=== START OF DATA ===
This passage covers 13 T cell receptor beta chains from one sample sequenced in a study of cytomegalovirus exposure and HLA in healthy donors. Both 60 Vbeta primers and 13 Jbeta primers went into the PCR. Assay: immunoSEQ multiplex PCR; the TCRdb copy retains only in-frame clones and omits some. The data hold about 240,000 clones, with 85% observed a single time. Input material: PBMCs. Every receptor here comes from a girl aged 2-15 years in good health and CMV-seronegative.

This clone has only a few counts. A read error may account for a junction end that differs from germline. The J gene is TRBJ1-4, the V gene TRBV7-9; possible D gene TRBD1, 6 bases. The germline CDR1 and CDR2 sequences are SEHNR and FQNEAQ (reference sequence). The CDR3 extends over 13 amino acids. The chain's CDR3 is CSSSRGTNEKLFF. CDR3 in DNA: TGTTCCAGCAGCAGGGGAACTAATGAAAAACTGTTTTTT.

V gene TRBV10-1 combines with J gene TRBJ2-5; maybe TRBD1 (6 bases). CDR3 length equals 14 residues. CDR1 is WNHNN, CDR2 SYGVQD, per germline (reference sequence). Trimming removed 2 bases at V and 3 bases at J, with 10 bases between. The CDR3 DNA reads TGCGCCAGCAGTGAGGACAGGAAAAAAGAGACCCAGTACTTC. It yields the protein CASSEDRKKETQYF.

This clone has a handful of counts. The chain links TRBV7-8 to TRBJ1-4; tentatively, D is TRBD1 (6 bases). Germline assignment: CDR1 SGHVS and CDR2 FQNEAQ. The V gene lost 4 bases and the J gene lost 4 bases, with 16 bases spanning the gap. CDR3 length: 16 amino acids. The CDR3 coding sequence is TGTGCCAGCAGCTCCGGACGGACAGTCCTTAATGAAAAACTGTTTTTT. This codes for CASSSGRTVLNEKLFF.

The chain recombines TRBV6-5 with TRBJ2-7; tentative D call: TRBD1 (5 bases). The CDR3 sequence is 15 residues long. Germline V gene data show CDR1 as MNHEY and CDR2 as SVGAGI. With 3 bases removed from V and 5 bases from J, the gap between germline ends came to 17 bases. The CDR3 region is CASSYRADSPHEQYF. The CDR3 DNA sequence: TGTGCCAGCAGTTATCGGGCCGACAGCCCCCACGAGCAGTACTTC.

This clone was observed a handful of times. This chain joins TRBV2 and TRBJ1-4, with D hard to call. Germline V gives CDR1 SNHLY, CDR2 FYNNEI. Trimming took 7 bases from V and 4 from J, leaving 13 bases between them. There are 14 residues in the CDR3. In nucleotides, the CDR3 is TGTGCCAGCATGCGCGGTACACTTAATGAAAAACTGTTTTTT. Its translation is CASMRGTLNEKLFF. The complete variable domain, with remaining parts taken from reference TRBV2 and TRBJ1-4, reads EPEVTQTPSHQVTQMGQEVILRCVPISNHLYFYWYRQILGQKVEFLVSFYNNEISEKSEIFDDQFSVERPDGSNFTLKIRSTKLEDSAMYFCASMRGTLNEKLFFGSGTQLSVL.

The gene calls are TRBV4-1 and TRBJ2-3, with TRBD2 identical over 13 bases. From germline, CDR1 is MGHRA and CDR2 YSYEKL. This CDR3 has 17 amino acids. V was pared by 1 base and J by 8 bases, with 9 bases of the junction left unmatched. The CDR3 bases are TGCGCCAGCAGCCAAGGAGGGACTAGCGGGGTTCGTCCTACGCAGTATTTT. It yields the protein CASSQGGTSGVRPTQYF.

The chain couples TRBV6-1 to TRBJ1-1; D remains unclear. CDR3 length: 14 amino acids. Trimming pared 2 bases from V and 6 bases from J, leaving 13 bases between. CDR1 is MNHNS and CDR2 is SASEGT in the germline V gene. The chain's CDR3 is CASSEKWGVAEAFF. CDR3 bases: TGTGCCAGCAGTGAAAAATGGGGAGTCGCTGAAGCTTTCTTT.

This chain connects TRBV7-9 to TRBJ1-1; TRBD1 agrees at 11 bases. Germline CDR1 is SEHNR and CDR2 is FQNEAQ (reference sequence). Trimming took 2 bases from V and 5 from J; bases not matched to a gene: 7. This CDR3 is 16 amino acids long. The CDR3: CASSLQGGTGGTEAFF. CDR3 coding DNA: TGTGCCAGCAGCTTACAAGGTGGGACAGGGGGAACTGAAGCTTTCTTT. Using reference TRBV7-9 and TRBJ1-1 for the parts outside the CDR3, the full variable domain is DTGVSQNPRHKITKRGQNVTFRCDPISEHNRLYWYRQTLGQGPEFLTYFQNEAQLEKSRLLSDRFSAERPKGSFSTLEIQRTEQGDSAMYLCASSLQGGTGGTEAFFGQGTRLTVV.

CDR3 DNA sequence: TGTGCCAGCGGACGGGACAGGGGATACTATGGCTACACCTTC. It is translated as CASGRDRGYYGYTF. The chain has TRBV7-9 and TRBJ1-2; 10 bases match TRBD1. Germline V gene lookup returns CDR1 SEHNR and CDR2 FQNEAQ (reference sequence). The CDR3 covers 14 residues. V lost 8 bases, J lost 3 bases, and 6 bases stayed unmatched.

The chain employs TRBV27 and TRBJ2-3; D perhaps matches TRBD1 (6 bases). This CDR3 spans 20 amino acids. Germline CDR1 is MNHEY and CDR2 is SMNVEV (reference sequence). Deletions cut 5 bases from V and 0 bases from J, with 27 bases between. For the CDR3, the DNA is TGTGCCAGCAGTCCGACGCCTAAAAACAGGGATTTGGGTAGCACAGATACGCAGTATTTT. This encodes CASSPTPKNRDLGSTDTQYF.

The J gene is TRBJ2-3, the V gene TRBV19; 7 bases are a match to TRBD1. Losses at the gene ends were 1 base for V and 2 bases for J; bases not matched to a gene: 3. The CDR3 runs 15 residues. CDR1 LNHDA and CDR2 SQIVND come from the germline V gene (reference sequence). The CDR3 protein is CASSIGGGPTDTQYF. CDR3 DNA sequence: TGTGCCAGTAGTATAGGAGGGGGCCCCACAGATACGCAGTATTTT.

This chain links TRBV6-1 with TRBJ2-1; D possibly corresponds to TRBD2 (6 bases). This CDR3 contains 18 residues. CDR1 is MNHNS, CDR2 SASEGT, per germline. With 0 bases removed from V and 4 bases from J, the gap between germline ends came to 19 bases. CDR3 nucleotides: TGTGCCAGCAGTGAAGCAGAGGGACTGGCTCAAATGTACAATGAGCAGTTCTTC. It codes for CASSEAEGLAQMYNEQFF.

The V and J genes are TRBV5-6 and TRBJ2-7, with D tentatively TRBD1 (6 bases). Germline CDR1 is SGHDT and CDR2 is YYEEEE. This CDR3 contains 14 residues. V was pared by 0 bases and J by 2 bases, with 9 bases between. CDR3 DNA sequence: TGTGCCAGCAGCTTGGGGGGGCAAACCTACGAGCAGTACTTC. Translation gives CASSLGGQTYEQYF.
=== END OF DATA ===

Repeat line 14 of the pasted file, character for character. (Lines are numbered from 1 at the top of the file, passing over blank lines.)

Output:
The V and J genes are TRBV5-6 and TRBJ2-7, with D tentatively TRBD1 (6 bases). Germline CDR1 is SGHDT and CDR2 is YYEEEE. This CDR3 contains 14 residues. V was pared by 0 bases and J by 2 bases, with 9 bases between. CDR3 DNA sequence: TGTGCCAGCAGCTTGGGGGGGCAAACCTACGAGCAGTACTTC. Translation gives CASSLGGQTYEQYF.